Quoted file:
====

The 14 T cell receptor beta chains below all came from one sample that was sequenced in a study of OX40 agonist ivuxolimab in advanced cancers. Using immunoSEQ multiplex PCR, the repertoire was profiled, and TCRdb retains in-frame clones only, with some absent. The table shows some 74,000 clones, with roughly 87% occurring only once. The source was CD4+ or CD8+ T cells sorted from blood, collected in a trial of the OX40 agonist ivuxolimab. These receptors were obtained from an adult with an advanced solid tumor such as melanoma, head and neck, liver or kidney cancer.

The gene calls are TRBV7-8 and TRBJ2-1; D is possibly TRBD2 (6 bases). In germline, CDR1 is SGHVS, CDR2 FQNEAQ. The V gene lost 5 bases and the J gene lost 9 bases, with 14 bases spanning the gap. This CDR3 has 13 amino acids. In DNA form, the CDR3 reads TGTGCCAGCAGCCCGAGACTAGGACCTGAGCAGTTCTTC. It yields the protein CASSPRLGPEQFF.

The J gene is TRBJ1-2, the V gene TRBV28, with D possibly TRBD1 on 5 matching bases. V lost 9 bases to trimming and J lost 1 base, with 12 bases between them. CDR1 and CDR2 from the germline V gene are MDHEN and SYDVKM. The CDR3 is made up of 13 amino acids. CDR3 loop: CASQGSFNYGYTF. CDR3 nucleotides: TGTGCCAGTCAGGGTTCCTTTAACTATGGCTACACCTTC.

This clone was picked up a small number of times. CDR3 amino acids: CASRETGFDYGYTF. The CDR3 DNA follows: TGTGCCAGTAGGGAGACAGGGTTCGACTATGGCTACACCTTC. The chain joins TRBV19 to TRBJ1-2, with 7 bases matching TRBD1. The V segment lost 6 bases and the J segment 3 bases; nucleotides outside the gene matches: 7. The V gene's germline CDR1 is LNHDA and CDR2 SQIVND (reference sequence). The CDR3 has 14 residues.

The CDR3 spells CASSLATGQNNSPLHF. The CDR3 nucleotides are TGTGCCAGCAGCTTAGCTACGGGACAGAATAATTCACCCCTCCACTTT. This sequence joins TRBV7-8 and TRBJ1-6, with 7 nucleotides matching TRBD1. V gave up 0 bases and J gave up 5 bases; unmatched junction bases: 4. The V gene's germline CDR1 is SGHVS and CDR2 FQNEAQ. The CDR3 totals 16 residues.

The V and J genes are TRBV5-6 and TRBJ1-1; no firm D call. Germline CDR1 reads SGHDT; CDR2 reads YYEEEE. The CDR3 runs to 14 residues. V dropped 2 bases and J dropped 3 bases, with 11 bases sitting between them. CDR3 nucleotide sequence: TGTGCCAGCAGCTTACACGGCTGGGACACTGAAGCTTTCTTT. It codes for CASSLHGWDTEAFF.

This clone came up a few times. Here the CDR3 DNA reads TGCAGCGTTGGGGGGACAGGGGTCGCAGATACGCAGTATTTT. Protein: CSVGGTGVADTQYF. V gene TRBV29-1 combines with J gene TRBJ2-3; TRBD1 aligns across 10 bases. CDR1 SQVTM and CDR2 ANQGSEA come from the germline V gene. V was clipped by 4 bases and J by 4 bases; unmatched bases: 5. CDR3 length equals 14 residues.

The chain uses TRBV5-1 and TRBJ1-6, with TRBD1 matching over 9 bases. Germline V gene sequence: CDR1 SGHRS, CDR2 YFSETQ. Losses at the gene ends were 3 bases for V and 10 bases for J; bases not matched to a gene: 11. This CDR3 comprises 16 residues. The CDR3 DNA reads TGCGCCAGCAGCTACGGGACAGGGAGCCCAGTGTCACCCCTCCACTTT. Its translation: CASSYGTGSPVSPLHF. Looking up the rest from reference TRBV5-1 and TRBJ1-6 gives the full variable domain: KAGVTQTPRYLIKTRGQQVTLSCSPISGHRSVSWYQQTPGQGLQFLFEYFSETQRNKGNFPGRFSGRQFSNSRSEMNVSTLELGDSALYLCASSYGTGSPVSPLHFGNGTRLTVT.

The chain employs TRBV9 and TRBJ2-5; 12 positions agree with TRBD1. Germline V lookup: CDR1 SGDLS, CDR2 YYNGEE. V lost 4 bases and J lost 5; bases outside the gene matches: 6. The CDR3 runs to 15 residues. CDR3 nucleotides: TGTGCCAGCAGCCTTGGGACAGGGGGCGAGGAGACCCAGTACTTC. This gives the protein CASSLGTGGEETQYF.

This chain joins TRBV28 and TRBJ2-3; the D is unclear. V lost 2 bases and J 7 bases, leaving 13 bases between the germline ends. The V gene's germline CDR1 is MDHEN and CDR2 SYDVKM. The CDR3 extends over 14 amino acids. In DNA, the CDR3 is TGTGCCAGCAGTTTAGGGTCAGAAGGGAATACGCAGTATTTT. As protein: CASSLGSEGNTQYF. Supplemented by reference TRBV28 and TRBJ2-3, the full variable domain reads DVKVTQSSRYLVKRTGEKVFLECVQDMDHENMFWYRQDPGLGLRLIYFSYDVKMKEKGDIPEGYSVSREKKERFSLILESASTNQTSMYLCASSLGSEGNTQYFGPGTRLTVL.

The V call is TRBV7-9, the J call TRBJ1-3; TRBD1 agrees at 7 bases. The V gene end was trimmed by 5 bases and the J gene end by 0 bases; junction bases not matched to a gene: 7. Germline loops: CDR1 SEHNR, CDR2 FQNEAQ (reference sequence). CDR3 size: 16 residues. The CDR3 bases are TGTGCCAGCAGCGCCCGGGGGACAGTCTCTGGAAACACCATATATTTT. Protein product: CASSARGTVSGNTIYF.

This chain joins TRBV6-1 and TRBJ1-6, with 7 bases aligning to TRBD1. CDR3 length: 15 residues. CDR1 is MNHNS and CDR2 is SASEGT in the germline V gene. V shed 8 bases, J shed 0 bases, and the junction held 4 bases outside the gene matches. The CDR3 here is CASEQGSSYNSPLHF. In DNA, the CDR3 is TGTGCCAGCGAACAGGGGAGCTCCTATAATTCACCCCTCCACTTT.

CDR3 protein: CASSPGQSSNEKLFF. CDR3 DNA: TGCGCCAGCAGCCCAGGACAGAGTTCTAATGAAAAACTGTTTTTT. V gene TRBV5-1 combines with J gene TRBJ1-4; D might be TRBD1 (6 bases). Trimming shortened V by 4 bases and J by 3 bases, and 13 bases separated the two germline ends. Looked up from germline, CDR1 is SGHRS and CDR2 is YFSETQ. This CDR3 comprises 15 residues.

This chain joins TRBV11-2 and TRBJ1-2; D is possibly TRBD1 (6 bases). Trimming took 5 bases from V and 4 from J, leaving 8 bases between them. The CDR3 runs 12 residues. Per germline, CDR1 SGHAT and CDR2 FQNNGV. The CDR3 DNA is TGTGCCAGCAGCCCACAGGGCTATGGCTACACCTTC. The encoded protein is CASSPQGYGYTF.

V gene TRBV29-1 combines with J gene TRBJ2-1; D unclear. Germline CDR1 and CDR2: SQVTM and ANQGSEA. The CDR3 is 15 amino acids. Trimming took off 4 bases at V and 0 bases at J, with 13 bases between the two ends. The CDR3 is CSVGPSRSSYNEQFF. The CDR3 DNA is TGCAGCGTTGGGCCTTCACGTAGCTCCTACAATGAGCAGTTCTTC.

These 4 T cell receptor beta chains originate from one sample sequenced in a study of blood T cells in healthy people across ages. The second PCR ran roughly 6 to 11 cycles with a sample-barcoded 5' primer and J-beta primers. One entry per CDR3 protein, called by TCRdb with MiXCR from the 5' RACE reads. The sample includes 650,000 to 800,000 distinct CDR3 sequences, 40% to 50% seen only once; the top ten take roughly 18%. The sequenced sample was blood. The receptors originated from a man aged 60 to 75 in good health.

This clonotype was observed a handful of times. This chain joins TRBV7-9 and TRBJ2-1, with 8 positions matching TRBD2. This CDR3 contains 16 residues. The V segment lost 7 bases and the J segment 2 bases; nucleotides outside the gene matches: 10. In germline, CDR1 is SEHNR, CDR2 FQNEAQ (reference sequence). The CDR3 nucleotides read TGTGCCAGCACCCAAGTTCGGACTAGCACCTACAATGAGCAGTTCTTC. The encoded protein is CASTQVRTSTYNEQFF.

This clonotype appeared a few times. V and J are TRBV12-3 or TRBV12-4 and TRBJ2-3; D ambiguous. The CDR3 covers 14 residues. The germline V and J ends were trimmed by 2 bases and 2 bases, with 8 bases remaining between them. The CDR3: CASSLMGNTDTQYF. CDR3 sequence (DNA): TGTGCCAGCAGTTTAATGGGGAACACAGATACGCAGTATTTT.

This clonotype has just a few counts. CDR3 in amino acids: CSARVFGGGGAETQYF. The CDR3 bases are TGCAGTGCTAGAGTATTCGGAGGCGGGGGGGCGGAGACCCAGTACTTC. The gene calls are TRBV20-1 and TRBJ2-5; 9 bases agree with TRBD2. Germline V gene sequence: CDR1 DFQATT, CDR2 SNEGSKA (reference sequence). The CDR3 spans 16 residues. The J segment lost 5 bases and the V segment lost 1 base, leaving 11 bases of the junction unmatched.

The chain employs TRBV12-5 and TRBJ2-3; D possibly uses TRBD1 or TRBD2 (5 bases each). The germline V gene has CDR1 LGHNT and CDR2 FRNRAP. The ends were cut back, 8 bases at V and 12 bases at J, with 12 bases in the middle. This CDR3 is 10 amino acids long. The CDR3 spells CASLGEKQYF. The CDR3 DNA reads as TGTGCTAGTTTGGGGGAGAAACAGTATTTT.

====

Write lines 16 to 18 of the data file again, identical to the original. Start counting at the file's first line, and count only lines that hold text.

These 4 T cell receptor beta chains originate from one sample sequenced in a study of blood T cells in healthy people across ages. The second PCR ran roughly 6 to 11 cycles with a sample-barcoded 5' primer and J-beta primers. One entry per CDR3 protein, called by TCRdb with MiXCR from the 5' RACE reads. The sample includes 650,000 to 800,000 distinct CDR3 sequences, 40% to 50% seen only once; the top ten take roughly 18%. The sequenced sample was blood. The receptors originated from a man aged 60 to 75 in good health.

This clonotype was observed a handful of times. This chain joins TRBV7-9 and TRBJ2-1, with 8 positions matching TRBD2. This CDR3 contains 16 residues. The V segment lost 7 bases and the J segment 2 bases; nucleotides outside the gene matches: 10. In germline, CDR1 is SEHNR, CDR2 FQNEAQ (reference sequence). The CDR3 nucleotides read TGTGCCAGCACCCAAGTTCGGACTAGCACCTACAATGAGCAGTTCTTC. The encoded protein is CASTQVRTSTYNEQFF.

This clonotype appeared a few times. V and J are TRBV12-3 or TRBV12-4 and TRBJ2-3; D ambiguous. The CDR3 covers 14 residues. The germline V and J ends were trimmed by 2 bases and 2 bases, with 8 bases remaining between them. The CDR3: CASSLMGNTDTQYF. CDR3 sequence (DNA): TGTGCCAGCAGTTTAATGGGGAACACAGATACGCAGTATTTT.